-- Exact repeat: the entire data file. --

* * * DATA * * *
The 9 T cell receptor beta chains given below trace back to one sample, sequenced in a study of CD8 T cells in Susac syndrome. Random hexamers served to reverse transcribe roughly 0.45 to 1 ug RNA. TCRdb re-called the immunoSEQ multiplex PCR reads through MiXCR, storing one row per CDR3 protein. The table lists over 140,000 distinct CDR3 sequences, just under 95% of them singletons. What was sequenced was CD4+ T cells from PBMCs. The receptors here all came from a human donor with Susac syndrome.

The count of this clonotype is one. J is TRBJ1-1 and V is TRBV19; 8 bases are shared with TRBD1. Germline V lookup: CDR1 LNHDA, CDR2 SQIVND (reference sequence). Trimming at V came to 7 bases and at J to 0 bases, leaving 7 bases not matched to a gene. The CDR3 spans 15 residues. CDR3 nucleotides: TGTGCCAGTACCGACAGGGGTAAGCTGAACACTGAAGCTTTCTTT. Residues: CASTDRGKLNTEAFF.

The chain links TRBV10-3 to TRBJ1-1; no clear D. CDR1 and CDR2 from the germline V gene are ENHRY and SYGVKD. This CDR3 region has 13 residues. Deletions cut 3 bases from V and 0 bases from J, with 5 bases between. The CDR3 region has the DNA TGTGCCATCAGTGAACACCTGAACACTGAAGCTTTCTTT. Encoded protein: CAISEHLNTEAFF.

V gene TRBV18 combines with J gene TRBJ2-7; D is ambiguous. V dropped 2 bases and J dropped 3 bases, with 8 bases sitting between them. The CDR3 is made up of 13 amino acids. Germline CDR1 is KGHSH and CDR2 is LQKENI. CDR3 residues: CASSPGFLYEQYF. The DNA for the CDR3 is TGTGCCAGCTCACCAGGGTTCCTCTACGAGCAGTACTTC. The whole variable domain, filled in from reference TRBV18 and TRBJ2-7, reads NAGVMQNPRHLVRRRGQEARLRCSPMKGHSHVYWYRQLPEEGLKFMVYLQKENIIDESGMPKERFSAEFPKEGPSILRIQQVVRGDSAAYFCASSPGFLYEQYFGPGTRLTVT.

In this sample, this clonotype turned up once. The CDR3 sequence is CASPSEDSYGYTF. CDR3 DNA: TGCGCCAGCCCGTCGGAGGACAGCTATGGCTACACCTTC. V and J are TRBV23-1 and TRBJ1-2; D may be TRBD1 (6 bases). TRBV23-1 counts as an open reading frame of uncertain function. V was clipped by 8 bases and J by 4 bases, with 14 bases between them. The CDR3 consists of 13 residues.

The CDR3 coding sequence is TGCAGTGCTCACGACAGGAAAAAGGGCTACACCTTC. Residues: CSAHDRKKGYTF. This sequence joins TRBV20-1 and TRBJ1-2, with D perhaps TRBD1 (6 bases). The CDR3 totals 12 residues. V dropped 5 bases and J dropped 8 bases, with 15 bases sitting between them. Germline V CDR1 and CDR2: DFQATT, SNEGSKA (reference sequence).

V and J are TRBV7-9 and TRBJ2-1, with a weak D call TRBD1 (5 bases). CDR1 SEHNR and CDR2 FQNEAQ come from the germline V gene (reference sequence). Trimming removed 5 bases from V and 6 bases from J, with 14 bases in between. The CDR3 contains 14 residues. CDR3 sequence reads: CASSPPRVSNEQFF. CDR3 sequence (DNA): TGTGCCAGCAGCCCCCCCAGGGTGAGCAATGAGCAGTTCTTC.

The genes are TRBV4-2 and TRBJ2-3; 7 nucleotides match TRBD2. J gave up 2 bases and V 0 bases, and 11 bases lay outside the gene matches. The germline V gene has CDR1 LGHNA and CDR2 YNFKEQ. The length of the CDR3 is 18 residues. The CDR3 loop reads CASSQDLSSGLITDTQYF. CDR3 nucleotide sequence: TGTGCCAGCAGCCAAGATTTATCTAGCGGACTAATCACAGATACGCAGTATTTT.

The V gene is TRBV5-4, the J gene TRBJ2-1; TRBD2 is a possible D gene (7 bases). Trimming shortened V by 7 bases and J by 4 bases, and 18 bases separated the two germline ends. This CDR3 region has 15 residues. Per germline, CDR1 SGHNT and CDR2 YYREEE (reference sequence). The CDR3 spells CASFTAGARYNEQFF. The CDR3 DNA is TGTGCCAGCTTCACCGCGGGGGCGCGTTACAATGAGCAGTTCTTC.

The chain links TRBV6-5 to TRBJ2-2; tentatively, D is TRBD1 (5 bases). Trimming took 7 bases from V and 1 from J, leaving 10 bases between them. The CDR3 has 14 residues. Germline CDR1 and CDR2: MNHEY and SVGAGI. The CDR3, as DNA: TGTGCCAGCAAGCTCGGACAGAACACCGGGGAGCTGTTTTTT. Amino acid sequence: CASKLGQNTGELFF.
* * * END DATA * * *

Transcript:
The 9 T cell receptor beta chains given below trace back to one sample, sequenced in a study of CD8 T cells in Susac syndrome. Random hexamers served to reverse transcribe roughly 0.45 to 1 ug RNA. TCRdb re-called the immunoSEQ multiplex PCR reads through MiXCR, storing one row per CDR3 protein. The table lists over 140,000 distinct CDR3 sequences, just under 95% of them singletons. What was sequenced was CD4+ T cells from PBMCs. The receptors here all came from a human donor with Susac syndrome.

The count of this clonotype is one. J is TRBJ1-1 and V is TRBV19; 8 bases are shared with TRBD1. Germline V lookup: CDR1 LNHDA, CDR2 SQIVND (reference sequence). Trimming at V came to 7 bases and at J to 0 bases, leaving 7 bases not matched to a gene. The CDR3 spans 15 residues. CDR3 nucleotides: TGTGCCAGTACCGACAGGGGTAAGCTGAACACTGAAGCTTTCTTT. Residues: CASTDRGKLNTEAFF.

The chain links TRBV10-3 to TRBJ1-1; no clear D. CDR1 and CDR2 from the germline V gene are ENHRY and SYGVKD. This CDR3 region has 13 residues. Deletions cut 3 bases from V and 0 bases from J, with 5 bases between. The CDR3 region has the DNA TGTGCCATCAGTGAACACCTGAACACTGAAGCTTTCTTT. Encoded protein: CAISEHLNTEAFF.

V gene TRBV18 combines with J gene TRBJ2-7; D is ambiguous. V dropped 2 bases and J dropped 3 bases, with 8 bases sitting between them. The CDR3 is made up of 13 amino acids. Germline CDR1 is KGHSH and CDR2 is LQKENI. CDR3 residues: CASSPGFLYEQYF. The DNA for the CDR3 is TGTGCCAGCTCACCAGGGTTCCTCTACGAGCAGTACTTC. The whole variable domain, filled in from reference TRBV18 and TRBJ2-7, reads NAGVMQNPRHLVRRRGQEARLRCSPMKGHSHVYWYRQLPEEGLKFMVYLQKENIIDESGMPKERFSAEFPKEGPSILRIQQVVRGDSAAYFCASSPGFLYEQYFGPGTRLTVT.

In this sample, this clonotype turned up once. The CDR3 sequence is CASPSEDSYGYTF. CDR3 DNA: TGCGCCAGCCCGTCGGAGGACAGCTATGGCTACACCTTC. V and J are TRBV23-1 and TRBJ1-2; D may be TRBD1 (6 bases). TRBV23-1 counts as an open reading frame of uncertain function. V was clipped by 8 bases and J by 4 bases, with 14 bases between them. The CDR3 consists of 13 residues.

The CDR3 coding sequence is TGCAGTGCTCACGACAGGAAAAAGGGCTACACCTTC. Residues: CSAHDRKKGYTF. This sequence joins TRBV20-1 and TRBJ1-2, with D perhaps TRBD1 (6 bases). The CDR3 totals 12 residues. V dropped 5 bases and J dropped 8 bases, with 15 bases sitting between them. Germline V CDR1 and CDR2: DFQATT, SNEGSKA (reference sequence).

V and J are TRBV7-9 and TRBJ2-1, with a weak D call TRBD1 (5 bases). CDR1 SEHNR and CDR2 FQNEAQ come from the germline V gene (reference sequence). Trimming removed 5 bases from V and 6 bases from J, with 14 bases in between. The CDR3 contains 14 residues. CDR3 sequence reads: CASSPPRVSNEQFF. CDR3 sequence (DNA): TGTGCCAGCAGCCCCCCCAGGGTGAGCAATGAGCAGTTCTTC.

The genes are TRBV4-2 and TRBJ2-3; 7 nucleotides match TRBD2. J gave up 2 bases and V 0 bases, and 11 bases lay outside the gene matches. The germline V gene has CDR1 LGHNA and CDR2 YNFKEQ. The length of the CDR3 is 18 residues. The CDR3 loop reads CASSQDLSSGLITDTQYF. CDR3 nucleotide sequence: TGTGCCAGCAGCCAAGATTTATCTAGCGGACTAATCACAGATACGCAGTATTTT.

The V gene is TRBV5-4, the J gene TRBJ2-1; TRBD2 is a possible D gene (7 bases). Trimming shortened V by 7 bases and J by 4 bases, and 18 bases separated the two germline ends. This CDR3 region has 15 residues. Per germline, CDR1 SGHNT and CDR2 YYREEE (reference sequence). The CDR3 spells CASFTAGARYNEQFF. The CDR3 DNA is TGTGCCAGCTTCACCGCGGGGGCGCGTTACAATGAGCAGTTCTTC.

The chain links TRBV6-5 to TRBJ2-2; tentatively, D is TRBD1 (5 bases). Trimming took 7 bases from V and 1 from J, leaving 10 bases between them. The CDR3 has 14 residues. Germline CDR1 and CDR2: MNHEY and SVGAGI. The CDR3, as DNA: TGTGCCAGCAAGCTCGGACAGAACACCGGGGAGCTGTTTTTT. Amino acid sequence: CASKLGQNTGELFF.